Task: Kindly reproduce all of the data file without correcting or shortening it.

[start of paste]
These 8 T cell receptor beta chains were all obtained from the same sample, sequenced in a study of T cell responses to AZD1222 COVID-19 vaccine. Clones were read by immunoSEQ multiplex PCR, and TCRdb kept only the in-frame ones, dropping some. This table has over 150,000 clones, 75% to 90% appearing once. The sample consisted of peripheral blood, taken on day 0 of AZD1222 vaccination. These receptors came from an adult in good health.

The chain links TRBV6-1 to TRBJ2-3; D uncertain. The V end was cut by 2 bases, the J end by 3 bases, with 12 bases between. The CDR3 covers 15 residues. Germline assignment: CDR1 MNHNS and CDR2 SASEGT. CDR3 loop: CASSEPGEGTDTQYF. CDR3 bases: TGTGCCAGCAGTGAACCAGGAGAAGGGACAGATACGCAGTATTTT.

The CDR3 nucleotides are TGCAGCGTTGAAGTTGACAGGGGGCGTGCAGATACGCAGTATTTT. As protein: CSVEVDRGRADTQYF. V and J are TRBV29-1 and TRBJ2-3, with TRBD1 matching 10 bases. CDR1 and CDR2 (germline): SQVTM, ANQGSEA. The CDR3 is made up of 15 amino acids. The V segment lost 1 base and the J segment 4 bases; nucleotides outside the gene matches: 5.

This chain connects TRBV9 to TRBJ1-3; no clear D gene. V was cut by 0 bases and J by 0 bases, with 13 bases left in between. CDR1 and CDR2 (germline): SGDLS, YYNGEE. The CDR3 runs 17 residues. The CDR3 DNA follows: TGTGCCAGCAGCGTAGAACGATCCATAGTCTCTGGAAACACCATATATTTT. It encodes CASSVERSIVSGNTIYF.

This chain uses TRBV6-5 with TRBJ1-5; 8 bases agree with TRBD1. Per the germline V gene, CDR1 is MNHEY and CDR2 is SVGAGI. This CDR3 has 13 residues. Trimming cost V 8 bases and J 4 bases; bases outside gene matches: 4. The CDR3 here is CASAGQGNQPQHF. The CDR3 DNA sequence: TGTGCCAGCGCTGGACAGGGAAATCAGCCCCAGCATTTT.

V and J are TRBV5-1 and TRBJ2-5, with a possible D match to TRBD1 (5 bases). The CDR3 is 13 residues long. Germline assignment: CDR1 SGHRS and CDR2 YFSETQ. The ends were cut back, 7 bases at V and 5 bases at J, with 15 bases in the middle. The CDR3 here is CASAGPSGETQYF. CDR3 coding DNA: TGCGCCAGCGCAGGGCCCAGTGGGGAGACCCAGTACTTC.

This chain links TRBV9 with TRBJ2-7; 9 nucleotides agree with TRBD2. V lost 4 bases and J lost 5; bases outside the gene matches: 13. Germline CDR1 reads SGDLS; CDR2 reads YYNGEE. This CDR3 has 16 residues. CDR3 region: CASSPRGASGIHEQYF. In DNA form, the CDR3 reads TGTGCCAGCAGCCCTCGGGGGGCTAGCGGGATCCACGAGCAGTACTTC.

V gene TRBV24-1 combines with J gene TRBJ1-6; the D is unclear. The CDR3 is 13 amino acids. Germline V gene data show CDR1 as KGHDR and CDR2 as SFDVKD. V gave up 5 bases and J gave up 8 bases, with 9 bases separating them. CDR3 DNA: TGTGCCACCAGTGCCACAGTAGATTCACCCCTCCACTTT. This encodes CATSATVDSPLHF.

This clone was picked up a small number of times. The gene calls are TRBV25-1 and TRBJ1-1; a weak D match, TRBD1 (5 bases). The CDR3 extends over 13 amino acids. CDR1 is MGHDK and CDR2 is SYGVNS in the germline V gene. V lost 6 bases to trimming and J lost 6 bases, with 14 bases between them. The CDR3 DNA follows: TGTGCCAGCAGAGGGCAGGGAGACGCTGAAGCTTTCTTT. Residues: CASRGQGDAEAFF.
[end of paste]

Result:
These 8 T cell receptor beta chains were all obtained from the same sample, sequenced in a study of T cell responses to AZD1222 COVID-19 vaccine. Clones were read by immunoSEQ multiplex PCR, and TCRdb kept only the in-frame ones, dropping some. This table has over 150,000 clones, 75% to 90% appearing once. The sample consisted of peripheral blood, taken on day 0 of AZD1222 vaccination. These receptors came from an adult in good health.

The chain links TRBV6-1 to TRBJ2-3; D uncertain. The V end was cut by 2 bases, the J end by 3 bases, with 12 bases between. The CDR3 covers 15 residues. Germline assignment: CDR1 MNHNS and CDR2 SASEGT. CDR3 loop: CASSEPGEGTDTQYF. CDR3 bases: TGTGCCAGCAGTGAACCAGGAGAAGGGACAGATACGCAGTATTTT.

The CDR3 nucleotides are TGCAGCGTTGAAGTTGACAGGGGGCGTGCAGATACGCAGTATTTT. As protein: CSVEVDRGRADTQYF. V and J are TRBV29-1 and TRBJ2-3, with TRBD1 matching 10 bases. CDR1 and CDR2 (germline): SQVTM, ANQGSEA. The CDR3 is made up of 15 amino acids. The V segment lost 1 base and the J segment 4 bases; nucleotides outside the gene matches: 5.

This chain connects TRBV9 to TRBJ1-3; no clear D gene. V was cut by 0 bases and J by 0 bases, with 13 bases left in between. CDR1 and CDR2 (germline): SGDLS, YYNGEE. The CDR3 runs 17 residues. The CDR3 DNA follows: TGTGCCAGCAGCGTAGAACGATCCATAGTCTCTGGAAACACCATATATTTT. It encodes CASSVERSIVSGNTIYF.

This chain uses TRBV6-5 with TRBJ1-5; 8 bases agree with TRBD1. Per the germline V gene, CDR1 is MNHEY and CDR2 is SVGAGI. This CDR3 has 13 residues. Trimming cost V 8 bases and J 4 bases; bases outside gene matches: 4. The CDR3 here is CASAGQGNQPQHF. The CDR3 DNA sequence: TGTGCCAGCGCTGGACAGGGAAATCAGCCCCAGCATTTT.

V and J are TRBV5-1 and TRBJ2-5, with a possible D match to TRBD1 (5 bases). The CDR3 is 13 residues long. Germline assignment: CDR1 SGHRS and CDR2 YFSETQ. The ends were cut back, 7 bases at V and 5 bases at J, with 15 bases in the middle. The CDR3 here is CASAGPSGETQYF. CDR3 coding DNA: TGCGCCAGCGCAGGGCCCAGTGGGGAGACCCAGTACTTC.

This chain links TRBV9 with TRBJ2-7; 9 nucleotides agree with TRBD2. V lost 4 bases and J lost 5; bases outside the gene matches: 13. Germline CDR1 reads SGDLS; CDR2 reads YYNGEE. This CDR3 has 16 residues. CDR3 region: CASSPRGASGIHEQYF. In DNA form, the CDR3 reads TGTGCCAGCAGCCCTCGGGGGGCTAGCGGGATCCACGAGCAGTACTTC.

V gene TRBV24-1 combines with J gene TRBJ1-6; the D is unclear. The CDR3 is 13 amino acids. Germline V gene data show CDR1 as KGHDR and CDR2 as SFDVKD. V gave up 5 bases and J gave up 8 bases, with 9 bases separating them. CDR3 DNA: TGTGCCACCAGTGCCACAGTAGATTCACCCCTCCACTTT. This encodes CATSATVDSPLHF.

This clone was picked up a small number of times. The gene calls are TRBV25-1 and TRBJ1-1; a weak D match, TRBD1 (5 bases). The CDR3 extends over 13 amino acids. CDR1 is MGHDK and CDR2 is SYGVNS in the germline V gene. V lost 6 bases to trimming and J lost 6 bases, with 14 bases between them. The CDR3 DNA follows: TGTGCCAGCAGAGGGCAGGGAGACGCTGAAGCTTTCTTT. Residues: CASRGQGDAEAFF.